He places the burden of why the government should limit Stephen Boissoin’s right to free speech on Dr. Lund, and closes with the following quote from John Stuart Mill’s philosophical work published in 1859:
“Strange it is, that men should admit the validity of the arguments for free discussion, but object to their being “pushed to an extreme”; not seeing that unless the reasons are good for an extreme case, they are not good for any case.”
With that quote, Mr. Chipeur moves on to the final piece of his puzzle, what we have all been waiting for “The Respondent (Dr. Lund) Should Pay Full-Indemnity Costs to Stephen Boissoin”. He starts by pointing out that the Complaint was ill conceived and prosecuted. All right, Lund was dumb enough to bring the Complaint, but the Panel was dumb enough to prosecute it. Where are they? Somehow they did not have to defend their part of this action.
In fact this part is so good that I need to reproduce it for you:”
The history of this Complaint demonstrates why human rights laws should not be available to private prosecutors with a cause. An order requiring the Respondent to pay the costs of the Appellant, Stephen Boissoin, on a full indemnity basis will send a clear message that the human rights process should not be available to private citizens with no personal interest in a case, other than a political cause.
The Respondent was given the full powers of the state (police powers) to require Stephen Boissoin to appear before a Panel to defend himself with expert witnesses and with legal counsel. Stephen Boissoin was required over a period of six years to:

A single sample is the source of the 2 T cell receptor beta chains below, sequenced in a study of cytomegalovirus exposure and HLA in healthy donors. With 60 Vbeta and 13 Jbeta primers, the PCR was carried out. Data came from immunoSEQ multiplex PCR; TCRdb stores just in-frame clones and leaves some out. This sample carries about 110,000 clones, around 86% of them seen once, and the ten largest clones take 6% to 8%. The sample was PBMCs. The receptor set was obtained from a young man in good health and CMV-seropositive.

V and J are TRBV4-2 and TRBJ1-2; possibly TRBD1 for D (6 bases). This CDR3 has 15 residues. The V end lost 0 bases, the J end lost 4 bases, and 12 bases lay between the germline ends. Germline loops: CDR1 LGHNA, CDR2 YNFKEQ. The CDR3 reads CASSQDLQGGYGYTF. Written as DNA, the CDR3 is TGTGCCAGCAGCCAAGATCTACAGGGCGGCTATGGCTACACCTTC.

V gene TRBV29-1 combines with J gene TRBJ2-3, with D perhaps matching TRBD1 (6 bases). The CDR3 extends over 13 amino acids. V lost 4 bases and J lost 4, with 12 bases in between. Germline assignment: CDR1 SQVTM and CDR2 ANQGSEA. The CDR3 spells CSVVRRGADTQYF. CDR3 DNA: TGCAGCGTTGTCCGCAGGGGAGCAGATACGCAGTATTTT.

a) retain legal counsel;
b) retain expert witnesses;
c) participate in numerous pre-hearing motions;
d) attend for a week at the hearing before the Panel.
Most importantly, Stephen Boissoin was made liable to both damages and costs under the HRCM Act.
The Respondent should not have pressed on with the Complaint after the Alberta Human Rights and Citizenship Commission refused to advance his Complaint (the Commission went so far as to secure an order excluding the Commission from the present appeal).”
Mr. Chipeur also notes that the Red Deer Advocate which published the Letter was not a party to the Complaint, making it a personal vendetta against Stephen Boissoin, and that Dr. Lund benefited personally from the final Decision of the Panel to the tune of $5,000, though as Stephen has said, he will never see it on this earth.
Last, zing, Dr. Lund used resources of the University of Alberta during his prosecution of this Complaint. Bad Dr. Lund.
Mr. Chipeur concludes by requesting an order to bring this to fruition, including setting aside the original Decision of the Panel.
Frankly, I hope they stick it up Dr. Lund’s lily white you know what. I am wondering how to get his response to this document, so I can bring it to you. If I figure that out I will do so. Otherwise we will just have to wait for the fur to fly.
By the way, Stephen still needs your support. Visit his blog and donate here, please.